Egypt's constitution: How 5 stakeholders would shape the document

With elections now over for Egypt’s parliament, lawmakers are are deciding who gets to write the country's new constitution. There is much at stake including the role of Islam in the state and the power of the military. Yet for such an important document, the timeline is rushed: The constitution is expected to be put to a referendum before presidential elections, scheduled to begin May 23. Here’s what key stakeholders want Egypt’s new constitution to look like.

1. The Muslim Brotherhood

Khaled Elfiq/Reuters/File
Mohamed Saad al-Katatni of the Muslim Brotherhood speaks to other members of parliament during the first Egyptian parliament session, after the revolution that ousted former President Hosni Mubarak, in Cairo January 23.

The Muslim Brotherhood’s political wing, the Freedom and Justice Party, proposed in the joint parliamentary session in early March that parliament members should make up 40 percent of the constituent assembly, the body tasked with writing the constitution. That would give the FJP, the largest party in both houses, a significant say in drafting the document.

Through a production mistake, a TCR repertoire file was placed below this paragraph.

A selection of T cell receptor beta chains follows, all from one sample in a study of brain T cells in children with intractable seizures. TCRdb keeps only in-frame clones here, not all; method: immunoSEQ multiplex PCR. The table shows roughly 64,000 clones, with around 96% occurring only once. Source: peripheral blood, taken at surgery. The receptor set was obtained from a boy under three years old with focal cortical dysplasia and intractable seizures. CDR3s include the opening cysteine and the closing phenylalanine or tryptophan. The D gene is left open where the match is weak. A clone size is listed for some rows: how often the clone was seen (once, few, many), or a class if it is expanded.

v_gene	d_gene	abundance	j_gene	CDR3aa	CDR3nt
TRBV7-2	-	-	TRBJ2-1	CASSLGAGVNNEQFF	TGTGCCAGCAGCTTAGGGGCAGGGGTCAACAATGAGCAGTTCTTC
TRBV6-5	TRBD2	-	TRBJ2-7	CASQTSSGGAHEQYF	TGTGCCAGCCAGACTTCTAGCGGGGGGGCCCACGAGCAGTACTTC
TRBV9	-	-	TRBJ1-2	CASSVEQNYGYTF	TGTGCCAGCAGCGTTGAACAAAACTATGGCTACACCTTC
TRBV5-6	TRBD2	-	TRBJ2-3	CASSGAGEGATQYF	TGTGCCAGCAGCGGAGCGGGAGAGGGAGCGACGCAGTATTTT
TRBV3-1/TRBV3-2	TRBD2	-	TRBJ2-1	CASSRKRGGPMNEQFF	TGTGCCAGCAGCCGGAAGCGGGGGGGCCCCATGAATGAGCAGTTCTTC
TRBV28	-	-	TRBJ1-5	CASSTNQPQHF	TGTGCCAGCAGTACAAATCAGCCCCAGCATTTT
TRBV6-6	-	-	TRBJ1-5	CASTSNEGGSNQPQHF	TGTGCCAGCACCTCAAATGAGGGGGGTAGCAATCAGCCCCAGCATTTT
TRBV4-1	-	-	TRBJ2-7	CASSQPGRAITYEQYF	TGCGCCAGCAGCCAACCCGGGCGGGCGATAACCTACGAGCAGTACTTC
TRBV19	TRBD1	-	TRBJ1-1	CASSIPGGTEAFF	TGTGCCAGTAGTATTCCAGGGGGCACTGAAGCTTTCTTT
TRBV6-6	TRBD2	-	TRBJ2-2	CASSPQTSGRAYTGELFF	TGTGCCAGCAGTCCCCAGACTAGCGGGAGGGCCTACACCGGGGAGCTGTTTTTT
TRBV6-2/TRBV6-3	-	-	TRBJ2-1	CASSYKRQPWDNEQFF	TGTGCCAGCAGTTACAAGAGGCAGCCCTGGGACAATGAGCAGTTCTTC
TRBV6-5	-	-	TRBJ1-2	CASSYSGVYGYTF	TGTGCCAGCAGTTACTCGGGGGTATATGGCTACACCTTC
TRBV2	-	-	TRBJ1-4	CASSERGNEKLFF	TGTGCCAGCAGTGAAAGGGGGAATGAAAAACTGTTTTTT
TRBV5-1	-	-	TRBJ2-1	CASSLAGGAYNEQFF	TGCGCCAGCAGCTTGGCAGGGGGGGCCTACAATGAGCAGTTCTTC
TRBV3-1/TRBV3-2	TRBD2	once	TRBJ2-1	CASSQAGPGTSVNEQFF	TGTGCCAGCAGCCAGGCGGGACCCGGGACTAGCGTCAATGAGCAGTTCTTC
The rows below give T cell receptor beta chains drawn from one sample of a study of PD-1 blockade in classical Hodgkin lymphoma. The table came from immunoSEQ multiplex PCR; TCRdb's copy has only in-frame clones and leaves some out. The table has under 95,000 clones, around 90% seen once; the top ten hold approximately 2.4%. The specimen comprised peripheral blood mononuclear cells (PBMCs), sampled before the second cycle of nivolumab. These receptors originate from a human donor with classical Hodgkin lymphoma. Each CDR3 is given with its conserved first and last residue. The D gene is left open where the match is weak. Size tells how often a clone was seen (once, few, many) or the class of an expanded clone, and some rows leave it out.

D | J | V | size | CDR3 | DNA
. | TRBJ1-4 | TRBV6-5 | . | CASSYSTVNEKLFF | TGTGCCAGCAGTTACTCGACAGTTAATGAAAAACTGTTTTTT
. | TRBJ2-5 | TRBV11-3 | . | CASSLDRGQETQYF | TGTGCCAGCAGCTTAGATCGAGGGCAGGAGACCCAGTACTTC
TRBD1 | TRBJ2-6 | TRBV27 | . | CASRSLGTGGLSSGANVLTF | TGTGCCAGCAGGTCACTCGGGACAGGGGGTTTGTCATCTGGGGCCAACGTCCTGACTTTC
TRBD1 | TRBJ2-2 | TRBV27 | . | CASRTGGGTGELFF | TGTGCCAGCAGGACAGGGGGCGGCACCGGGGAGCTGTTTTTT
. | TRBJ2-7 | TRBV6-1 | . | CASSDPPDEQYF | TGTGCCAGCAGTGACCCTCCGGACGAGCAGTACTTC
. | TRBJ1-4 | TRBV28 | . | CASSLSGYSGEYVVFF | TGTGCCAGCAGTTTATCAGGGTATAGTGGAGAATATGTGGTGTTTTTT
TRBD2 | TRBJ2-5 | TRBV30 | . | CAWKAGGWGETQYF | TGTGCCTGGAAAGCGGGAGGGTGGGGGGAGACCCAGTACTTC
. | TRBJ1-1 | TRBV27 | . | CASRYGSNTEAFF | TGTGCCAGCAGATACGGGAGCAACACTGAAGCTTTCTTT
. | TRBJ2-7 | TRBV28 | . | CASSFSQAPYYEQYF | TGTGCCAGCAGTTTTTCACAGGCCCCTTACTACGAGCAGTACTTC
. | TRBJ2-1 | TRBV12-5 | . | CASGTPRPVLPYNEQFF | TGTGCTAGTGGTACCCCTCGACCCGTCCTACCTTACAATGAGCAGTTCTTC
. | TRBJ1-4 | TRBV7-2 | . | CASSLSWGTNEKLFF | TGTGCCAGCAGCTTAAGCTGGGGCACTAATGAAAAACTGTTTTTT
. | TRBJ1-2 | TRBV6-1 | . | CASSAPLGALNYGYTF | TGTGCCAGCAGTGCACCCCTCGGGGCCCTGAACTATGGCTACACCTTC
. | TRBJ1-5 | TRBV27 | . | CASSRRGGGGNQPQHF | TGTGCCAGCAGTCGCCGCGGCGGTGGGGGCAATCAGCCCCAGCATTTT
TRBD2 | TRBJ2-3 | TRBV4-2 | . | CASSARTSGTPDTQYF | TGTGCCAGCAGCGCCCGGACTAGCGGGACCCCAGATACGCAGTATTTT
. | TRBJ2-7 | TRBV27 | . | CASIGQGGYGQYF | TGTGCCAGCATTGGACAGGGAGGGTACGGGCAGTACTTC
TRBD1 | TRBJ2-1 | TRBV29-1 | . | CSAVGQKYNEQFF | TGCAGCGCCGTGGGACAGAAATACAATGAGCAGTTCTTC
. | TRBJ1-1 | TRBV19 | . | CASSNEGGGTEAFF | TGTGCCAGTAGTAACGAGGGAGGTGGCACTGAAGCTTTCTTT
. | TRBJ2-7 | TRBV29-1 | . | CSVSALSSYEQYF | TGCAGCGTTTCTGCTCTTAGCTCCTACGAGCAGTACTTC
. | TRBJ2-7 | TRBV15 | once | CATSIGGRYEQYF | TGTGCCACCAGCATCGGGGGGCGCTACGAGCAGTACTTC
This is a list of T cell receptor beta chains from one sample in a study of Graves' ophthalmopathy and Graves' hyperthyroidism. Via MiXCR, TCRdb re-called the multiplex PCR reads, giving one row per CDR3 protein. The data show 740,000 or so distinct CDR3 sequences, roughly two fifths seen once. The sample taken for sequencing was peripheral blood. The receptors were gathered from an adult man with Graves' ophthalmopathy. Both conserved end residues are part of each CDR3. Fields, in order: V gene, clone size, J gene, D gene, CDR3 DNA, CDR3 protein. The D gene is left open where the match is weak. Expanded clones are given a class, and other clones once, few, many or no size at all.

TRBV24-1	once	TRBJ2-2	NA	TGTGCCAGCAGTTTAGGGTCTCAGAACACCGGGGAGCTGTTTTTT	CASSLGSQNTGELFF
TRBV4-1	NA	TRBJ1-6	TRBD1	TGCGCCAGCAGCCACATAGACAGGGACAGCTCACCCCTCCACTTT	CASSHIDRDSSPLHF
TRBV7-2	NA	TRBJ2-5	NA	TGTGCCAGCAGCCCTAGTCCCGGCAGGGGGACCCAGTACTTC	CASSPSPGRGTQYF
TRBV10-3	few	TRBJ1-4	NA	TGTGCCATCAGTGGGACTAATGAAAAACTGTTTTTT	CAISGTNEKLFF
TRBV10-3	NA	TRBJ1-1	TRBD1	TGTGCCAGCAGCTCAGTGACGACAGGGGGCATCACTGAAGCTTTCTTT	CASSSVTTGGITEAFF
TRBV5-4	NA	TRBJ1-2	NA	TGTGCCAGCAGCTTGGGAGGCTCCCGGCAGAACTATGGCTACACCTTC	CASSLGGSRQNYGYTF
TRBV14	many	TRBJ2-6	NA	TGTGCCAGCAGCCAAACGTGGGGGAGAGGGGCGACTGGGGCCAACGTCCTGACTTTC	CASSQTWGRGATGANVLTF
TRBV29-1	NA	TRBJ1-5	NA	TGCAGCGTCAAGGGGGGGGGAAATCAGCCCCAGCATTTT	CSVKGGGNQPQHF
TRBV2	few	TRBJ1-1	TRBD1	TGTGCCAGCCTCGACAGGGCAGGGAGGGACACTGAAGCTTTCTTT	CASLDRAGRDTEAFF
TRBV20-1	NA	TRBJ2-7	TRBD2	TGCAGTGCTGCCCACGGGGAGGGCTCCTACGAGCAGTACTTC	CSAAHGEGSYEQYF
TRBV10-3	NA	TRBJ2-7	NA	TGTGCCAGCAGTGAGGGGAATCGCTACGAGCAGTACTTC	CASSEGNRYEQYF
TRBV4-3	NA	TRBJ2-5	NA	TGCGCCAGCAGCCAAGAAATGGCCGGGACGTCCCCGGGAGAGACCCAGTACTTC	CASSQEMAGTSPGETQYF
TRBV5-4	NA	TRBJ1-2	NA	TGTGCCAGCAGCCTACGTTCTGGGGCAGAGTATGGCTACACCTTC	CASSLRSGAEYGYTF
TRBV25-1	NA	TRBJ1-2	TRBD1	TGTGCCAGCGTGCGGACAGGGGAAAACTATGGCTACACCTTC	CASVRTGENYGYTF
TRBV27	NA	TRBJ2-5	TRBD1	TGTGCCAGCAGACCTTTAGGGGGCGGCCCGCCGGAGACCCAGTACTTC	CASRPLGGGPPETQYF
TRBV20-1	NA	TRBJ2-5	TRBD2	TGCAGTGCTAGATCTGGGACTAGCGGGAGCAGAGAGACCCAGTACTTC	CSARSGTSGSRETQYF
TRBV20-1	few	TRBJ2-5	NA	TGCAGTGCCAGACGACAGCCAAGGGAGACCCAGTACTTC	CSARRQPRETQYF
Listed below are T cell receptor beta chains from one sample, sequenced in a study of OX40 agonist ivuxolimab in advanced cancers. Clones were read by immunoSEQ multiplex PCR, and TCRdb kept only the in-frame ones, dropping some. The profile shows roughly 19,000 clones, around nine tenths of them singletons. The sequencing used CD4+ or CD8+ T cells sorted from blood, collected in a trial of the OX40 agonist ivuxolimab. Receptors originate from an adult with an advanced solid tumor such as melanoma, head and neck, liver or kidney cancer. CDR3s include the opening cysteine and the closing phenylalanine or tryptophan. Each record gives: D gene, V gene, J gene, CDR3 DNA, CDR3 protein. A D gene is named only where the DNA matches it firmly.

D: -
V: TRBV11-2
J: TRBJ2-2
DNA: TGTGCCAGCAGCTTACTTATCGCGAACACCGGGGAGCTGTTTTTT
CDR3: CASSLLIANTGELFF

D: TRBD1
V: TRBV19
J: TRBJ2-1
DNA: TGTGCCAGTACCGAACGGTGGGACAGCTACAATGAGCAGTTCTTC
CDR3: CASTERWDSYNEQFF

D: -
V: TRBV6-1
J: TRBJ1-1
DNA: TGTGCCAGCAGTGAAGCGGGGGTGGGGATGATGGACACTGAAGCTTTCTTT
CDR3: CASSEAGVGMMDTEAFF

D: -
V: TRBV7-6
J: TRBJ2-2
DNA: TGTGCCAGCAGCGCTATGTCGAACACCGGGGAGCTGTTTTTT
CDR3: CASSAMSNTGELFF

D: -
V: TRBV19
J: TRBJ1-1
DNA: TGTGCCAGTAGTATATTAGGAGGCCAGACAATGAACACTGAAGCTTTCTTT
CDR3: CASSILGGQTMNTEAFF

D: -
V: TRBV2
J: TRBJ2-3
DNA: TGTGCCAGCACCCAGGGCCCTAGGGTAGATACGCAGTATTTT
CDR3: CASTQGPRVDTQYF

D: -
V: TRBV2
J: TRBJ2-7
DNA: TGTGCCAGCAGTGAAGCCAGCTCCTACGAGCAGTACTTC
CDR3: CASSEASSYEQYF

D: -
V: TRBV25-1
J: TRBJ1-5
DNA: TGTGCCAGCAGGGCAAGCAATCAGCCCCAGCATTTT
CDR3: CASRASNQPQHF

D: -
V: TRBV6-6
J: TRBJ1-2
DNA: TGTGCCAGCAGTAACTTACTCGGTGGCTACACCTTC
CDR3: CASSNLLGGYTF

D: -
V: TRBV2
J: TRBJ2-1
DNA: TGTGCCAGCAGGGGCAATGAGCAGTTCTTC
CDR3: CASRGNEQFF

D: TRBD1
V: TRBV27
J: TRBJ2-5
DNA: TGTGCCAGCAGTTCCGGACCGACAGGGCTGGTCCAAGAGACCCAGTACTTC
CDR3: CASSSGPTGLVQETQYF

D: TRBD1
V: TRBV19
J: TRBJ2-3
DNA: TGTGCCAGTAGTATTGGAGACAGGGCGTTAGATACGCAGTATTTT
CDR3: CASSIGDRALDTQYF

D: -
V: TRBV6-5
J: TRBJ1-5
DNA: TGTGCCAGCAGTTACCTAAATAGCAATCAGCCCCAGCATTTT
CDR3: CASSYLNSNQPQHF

Party leaders have said repeatedly that the constitution should reflect a national consensus, and should not be dominated by any one party or ideology. “We already have a national consensus about the first four chapters – the essentials,” says party leader Essam El Erian. “The genuine debate will be about the political system,” whether authority is centered in parliament or the president.

Power has been concentrated in the presidency for decades in Egypt. The new constitution is widely expected to give parliament more power – the question is how much. Though the FJP’s platform endorses a parliamentary system, the party has come to endorse a “mixed” system, where power is divided between parliament and the president. Under such a system, the prime minister would come from the largest party and have a more powerful role. The parliament would likely be given responsibility for internal affairs, while external affairs would be left for the president.

Another important debate will be to what extent the new constitution asserts civilian control over the military, which wants to preserve its power and privilege and exempt itself from civilian oversight. FJP leaders say they will reject military influence on the constitution or a political role for the military. But in recent months, it has declined to challenge the military council on other issues.

On the issue of Islam’s role in the state, party leaders say they have no plans to change the second article of Egypt’s previous constitution, which states that the principles of Islamic law are the principal source of legislation.

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